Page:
Saturday, August 09, 2008

War In The Caucasus: Georgia Says A "State Of War" Exists, But Stops Short Of Formally Declaring War On Russia

Update August 12th: War halted, see updated post HERE.

Georgia's parliament approved a request by President Mikhail Saakashvili on Saturday to impose a "state of war," as the conflict between Georgia and Russia escalated. However, the Georgian "state of war" order is neither a formal declaration of war nor a declaration of martial law within the country, but merely places the government on 24-hour alert and gives Saakashvili powers he would not ordinarily have, such as issuing curfews, restricting the movement of people or limiting commercial activities. Primary story from CNN, with a more current report from McClatchyDC and Bloomberg. Also read an analysis by Edgar Steele, who believes this conflict could be a precursor to a wider war.

In addition, the following media resources, a bit more proximate to the region, have provided consistent English-language reports on the situation:

Russia Today: A Russian broadcast service which seems to be relatively non-partisan.

Pravda: Pro-Russian bias, rewrites events to provide a pro-Russian spin. Still useful to provide additional perspective.

RIA Novosti: Pro-Russian editorial bias, but generally presents facts as facts. Can be considered reliable. RIA Novosti also provides a complete chronicle of the Georgia situation since 1991 HERE An English-language Turkish news service. Relatively unbiased, but Turkey itself is likely to be more sympathetic to Georgia due to its own historical rivalry with Russia.

Interfax: A Russian news aggregation site. Considered unbiased.

In the latest developments on August 9th, Saakashvili accused Russia of launching an unprovoked full-scale military attack against his country, including targeting civilian homes, while Russian officials insist that their troops were protecting people from Georgia's attacks on South Ossetia, a breakaway Georgian region that borders Russia.

Russia's Interfax news agency said the death toll was at least 2,000 in the capital of South Ossetia and claimed that the city has been destroyed. Separatist-backed South Ossetian sources reported that about 1,600 people have died and 90 have been wounded in provincial capital Tskhinvali since Russian forces entered the territory Thursday.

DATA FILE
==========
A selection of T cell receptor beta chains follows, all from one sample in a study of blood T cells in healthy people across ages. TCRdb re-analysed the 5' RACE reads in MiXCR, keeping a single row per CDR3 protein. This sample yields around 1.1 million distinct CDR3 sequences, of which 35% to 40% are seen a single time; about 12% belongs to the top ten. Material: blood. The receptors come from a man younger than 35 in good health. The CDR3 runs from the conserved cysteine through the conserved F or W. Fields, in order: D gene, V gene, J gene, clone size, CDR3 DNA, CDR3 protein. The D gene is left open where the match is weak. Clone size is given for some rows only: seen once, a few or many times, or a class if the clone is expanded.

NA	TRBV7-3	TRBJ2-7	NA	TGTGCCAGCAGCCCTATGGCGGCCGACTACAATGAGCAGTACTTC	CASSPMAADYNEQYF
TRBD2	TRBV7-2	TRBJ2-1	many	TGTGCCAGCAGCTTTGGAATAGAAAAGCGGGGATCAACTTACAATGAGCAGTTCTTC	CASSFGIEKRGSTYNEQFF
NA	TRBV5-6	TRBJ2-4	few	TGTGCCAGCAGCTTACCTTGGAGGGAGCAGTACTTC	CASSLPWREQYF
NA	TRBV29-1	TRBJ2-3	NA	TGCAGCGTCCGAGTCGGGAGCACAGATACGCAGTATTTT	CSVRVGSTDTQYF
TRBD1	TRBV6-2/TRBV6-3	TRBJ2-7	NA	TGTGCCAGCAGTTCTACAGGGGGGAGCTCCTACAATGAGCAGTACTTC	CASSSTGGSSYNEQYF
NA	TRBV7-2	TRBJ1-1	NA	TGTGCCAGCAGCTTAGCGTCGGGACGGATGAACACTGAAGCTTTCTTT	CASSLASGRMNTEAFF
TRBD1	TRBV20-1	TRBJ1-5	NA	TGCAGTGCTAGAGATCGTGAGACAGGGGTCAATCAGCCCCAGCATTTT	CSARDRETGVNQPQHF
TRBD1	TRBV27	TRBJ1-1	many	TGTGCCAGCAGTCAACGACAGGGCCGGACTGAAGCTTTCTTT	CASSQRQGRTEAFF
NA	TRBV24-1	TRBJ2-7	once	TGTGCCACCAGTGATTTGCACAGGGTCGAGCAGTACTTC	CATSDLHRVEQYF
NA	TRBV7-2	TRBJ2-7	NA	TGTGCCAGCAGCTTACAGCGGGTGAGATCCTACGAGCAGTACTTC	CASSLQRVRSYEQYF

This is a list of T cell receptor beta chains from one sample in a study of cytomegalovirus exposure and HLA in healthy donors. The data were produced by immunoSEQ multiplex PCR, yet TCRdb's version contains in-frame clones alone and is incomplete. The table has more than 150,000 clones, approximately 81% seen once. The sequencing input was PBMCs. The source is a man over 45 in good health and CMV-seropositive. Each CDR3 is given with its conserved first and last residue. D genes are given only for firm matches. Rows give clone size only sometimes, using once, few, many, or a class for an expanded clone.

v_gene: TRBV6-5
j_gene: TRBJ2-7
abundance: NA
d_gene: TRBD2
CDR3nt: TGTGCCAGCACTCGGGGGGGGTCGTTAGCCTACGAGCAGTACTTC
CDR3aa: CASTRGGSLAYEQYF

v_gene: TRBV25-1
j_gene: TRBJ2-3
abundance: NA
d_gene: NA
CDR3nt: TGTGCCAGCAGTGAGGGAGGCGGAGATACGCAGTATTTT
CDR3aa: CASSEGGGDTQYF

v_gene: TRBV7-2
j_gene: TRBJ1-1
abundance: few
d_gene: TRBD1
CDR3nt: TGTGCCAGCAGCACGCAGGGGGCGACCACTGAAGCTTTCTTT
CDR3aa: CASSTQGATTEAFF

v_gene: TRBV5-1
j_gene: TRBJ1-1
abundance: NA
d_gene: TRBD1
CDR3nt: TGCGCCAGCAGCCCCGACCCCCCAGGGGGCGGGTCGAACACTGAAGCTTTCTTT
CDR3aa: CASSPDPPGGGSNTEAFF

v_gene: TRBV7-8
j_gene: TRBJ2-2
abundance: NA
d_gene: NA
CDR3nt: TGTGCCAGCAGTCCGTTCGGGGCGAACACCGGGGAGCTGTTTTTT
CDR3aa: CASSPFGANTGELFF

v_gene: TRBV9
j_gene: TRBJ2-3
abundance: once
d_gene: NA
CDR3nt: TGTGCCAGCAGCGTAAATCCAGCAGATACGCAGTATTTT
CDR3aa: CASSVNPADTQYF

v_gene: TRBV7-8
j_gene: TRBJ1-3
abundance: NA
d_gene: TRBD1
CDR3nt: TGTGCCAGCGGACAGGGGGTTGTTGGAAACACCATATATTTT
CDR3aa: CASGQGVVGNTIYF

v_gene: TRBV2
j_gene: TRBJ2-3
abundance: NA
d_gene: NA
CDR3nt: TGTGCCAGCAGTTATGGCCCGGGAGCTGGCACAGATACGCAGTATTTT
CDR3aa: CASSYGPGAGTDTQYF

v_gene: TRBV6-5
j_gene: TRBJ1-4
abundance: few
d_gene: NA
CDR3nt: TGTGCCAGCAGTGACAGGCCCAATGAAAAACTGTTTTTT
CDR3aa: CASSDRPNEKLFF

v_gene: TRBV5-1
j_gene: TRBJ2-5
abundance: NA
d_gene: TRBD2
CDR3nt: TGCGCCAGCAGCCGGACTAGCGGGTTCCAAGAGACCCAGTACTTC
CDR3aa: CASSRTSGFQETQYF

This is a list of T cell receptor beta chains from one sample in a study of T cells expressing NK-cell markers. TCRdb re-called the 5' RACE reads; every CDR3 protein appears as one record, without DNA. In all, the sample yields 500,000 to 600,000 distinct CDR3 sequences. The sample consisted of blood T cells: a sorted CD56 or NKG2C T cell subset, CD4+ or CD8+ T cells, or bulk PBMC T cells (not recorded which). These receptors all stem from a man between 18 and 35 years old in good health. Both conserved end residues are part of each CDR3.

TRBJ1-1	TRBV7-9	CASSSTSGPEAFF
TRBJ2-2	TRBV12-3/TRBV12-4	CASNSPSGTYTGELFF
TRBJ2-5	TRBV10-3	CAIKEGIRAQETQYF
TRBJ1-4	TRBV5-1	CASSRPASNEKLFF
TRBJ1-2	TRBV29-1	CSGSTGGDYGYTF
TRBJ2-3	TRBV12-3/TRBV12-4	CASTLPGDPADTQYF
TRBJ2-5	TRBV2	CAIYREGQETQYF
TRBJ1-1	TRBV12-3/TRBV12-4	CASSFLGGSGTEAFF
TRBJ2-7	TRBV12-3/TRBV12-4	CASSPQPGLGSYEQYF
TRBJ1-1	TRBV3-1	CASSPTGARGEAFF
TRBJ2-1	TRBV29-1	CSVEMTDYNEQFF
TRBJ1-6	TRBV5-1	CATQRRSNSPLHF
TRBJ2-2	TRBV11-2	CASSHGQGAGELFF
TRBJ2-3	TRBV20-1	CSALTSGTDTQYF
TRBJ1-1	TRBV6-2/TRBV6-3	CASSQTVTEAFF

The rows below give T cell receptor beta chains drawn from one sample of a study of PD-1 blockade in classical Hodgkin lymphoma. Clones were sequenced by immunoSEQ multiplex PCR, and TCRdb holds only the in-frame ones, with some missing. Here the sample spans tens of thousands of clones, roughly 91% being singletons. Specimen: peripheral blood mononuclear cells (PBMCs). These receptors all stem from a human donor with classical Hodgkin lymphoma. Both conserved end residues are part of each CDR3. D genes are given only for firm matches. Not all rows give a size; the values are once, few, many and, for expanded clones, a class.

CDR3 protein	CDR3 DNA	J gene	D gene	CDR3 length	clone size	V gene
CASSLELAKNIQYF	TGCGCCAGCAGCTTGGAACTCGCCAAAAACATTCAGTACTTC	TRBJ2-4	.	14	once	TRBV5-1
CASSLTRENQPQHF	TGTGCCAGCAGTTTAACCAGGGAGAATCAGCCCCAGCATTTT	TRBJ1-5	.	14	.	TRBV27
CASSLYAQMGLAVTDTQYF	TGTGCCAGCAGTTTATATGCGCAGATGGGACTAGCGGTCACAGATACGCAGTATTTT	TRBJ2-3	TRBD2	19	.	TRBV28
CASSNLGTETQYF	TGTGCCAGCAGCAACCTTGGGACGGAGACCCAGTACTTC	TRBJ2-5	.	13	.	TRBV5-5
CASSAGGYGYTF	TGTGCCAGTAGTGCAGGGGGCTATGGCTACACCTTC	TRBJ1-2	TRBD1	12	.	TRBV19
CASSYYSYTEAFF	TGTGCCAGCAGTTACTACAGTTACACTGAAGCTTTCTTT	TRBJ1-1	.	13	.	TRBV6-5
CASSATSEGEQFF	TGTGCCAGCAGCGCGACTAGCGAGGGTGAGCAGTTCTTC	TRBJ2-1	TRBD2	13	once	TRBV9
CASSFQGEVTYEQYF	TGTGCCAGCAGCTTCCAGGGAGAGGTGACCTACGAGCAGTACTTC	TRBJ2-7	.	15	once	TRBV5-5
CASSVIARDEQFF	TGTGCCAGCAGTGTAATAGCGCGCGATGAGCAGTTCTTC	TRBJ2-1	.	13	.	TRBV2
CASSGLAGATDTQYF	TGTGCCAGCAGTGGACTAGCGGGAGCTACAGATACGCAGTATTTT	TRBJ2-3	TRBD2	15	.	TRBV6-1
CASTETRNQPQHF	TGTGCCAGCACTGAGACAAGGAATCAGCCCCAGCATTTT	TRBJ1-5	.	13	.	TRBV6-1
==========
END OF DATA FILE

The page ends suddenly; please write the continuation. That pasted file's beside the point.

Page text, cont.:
Alexander Lomaia, secretary of Georgia's National Security Council, said that dozens of Georgian troops had lost their lives. "Our losses are mounting ... as many as 40 military servicemen killed and over 100 wounded. The losses are also mounting among civilian population in the cities", said Lomaia. Georgian officials also claim that Russia has mobilized its Black Sea fleet off the coast of Abkhazia, another breakaway Georgian province.

Russian Prime Minister Vladimir Putin arrived Saturday in Vladikavkaz, near Russia's border with Georgia. Putin's press secretary told Interfax that Putin was concerned about the flood of refugees arriving in Russia from South Ossetia. Russian officials said that more than 30,000 people have left South Ossetia and crossed into Russia over the past two days. But here's where Putin gets duplicitous.

"The actions of the Georgian authorities in South Ossetia are a crime, of course, primarily a crime against their own people. This aggression led to numerous casualties, among civilians in particular, and virtually caused a real humanitarian catastrophe. And that is already a crime against the Ossetian people. At the same time, I would like to stress that Georgia has always been greatly respected in Russia and Georgians regarded as brotherly people," Putin said.

Let's stop right there for a moment. Russia has virtually annexed South Ossetia, granted many of them Russian passports, and established a virtual protectorate over the area (although not recognizing their "independence"), and now Putin claims that the South Ossetians are a "Georgian" people? If this is true, does it not assert the right of Georgia to assert its sovereignty in South Ossetia by force? Putin shows his duplicity here; he wants to have it both ways.